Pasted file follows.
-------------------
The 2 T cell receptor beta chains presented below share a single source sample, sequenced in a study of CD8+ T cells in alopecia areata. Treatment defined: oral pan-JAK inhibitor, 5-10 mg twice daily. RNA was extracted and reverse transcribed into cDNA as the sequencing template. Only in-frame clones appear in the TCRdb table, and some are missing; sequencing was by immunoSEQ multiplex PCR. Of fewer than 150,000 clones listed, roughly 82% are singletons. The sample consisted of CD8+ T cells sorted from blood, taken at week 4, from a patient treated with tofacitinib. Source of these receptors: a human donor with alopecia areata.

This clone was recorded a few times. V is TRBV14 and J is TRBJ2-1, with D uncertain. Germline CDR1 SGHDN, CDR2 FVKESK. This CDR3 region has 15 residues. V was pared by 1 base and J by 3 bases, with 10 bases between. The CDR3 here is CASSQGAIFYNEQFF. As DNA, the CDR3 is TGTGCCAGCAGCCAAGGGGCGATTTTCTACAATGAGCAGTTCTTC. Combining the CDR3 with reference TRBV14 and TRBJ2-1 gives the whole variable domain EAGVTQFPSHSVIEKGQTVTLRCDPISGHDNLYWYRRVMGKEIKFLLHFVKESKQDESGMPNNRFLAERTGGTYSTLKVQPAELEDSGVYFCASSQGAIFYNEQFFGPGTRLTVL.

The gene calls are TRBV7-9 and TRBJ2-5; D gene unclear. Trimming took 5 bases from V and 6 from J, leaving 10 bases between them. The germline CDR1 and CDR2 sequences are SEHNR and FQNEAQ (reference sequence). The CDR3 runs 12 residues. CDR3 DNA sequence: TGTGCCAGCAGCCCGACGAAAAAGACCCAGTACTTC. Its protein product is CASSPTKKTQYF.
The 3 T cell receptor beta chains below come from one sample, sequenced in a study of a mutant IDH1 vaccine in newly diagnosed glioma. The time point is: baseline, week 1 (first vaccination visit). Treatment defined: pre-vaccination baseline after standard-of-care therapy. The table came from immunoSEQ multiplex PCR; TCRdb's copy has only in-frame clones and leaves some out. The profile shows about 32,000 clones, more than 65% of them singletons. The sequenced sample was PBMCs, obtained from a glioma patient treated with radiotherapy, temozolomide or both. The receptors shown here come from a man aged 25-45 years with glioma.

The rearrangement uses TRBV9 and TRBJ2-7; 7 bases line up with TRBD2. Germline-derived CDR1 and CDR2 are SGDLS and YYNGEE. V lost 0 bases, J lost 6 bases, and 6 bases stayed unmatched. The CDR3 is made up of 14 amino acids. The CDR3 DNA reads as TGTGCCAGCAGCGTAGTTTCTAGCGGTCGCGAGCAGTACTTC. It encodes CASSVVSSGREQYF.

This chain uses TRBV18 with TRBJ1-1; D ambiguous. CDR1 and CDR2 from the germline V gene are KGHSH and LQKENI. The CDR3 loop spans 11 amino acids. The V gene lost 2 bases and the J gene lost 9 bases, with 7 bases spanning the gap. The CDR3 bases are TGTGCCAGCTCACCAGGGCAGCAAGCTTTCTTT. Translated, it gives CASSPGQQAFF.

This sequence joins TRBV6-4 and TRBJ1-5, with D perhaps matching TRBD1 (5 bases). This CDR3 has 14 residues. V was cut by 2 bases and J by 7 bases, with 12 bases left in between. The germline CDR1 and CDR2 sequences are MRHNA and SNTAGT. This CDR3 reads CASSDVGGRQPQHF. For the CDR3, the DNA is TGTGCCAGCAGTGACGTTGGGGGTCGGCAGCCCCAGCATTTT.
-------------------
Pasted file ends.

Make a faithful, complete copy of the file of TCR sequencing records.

The 2 T cell receptor beta chains presented below share a single source sample, sequenced in a study of CD8+ T cells in alopecia areata. Treatment defined: oral pan-JAK inhibitor, 5-10 mg twice daily. RNA was extracted and reverse transcribed into cDNA as the sequencing template. Only in-frame clones appear in the TCRdb table, and some are missing; sequencing was by immunoSEQ multiplex PCR. Of fewer than 150,000 clones listed, roughly 82% are singletons. The sample consisted of CD8+ T cells sorted from blood, taken at week 4, from a patient treated with tofacitinib. Source of these receptors: a human donor with alopecia areata.

This clone was recorded a few times. V is TRBV14 and J is TRBJ2-1, with D uncertain. Germline CDR1 SGHDN, CDR2 FVKESK. This CDR3 region has 15 residues. V was pared by 1 base and J by 3 bases, with 10 bases between. The CDR3 here is CASSQGAIFYNEQFF. As DNA, the CDR3 is TGTGCCAGCAGCCAAGGGGCGATTTTCTACAATGAGCAGTTCTTC. Combining the CDR3 with reference TRBV14 and TRBJ2-1 gives the whole variable domain EAGVTQFPSHSVIEKGQTVTLRCDPISGHDNLYWYRRVMGKEIKFLLHFVKESKQDESGMPNNRFLAERTGGTYSTLKVQPAELEDSGVYFCASSQGAIFYNEQFFGPGTRLTVL.

The gene calls are TRBV7-9 and TRBJ2-5; D gene unclear. Trimming took 5 bases from V and 6 from J, leaving 10 bases between them. The germline CDR1 and CDR2 sequences are SEHNR and FQNEAQ (reference sequence). The CDR3 runs 12 residues. CDR3 DNA sequence: TGTGCCAGCAGCCCGACGAAAAAGACCCAGTACTTC. Its protein product is CASSPTKKTQYF.
The 3 T cell receptor beta chains below come from one sample, sequenced in a study of a mutant IDH1 vaccine in newly diagnosed glioma. The time point is: baseline, week 1 (first vaccination visit). Treatment defined: pre-vaccination baseline after standard-of-care therapy. The table came from immunoSEQ multiplex PCR; TCRdb's copy has only in-frame clones and leaves some out. The profile shows about 32,000 clones, more than 65% of them singletons. The sequenced sample was PBMCs, obtained from a glioma patient treated with radiotherapy, temozolomide or both. The receptors shown here come from a man aged 25-45 years with glioma.

The rearrangement uses TRBV9 and TRBJ2-7; 7 bases line up with TRBD2. Germline-derived CDR1 and CDR2 are SGDLS and YYNGEE. V lost 0 bases, J lost 6 bases, and 6 bases stayed unmatched. The CDR3 is made up of 14 amino acids. The CDR3 DNA reads as TGTGCCAGCAGCGTAGTTTCTAGCGGTCGCGAGCAGTACTTC. It encodes CASSVVSSGREQYF.

This chain uses TRBV18 with TRBJ1-1; D ambiguous. CDR1 and CDR2 from the germline V gene are KGHSH and LQKENI. The CDR3 loop spans 11 amino acids. The V gene lost 2 bases and the J gene lost 9 bases, with 7 bases spanning the gap. The CDR3 bases are TGTGCCAGCTCACCAGGGCAGCAAGCTTTCTTT. Translated, it gives CASSPGQQAFF.

This sequence joins TRBV6-4 and TRBJ1-5, with D perhaps matching TRBD1 (5 bases). This CDR3 has 14 residues. V was cut by 2 bases and J by 7 bases, with 12 bases left in between. The germline CDR1 and CDR2 sequences are MRHNA and SNTAGT. This CDR3 reads CASSDVGGRQPQHF. For the CDR3, the DNA is TGTGCCAGCAGTGACGTTGGGGGTCGGCAGCCCCAGCATTTT.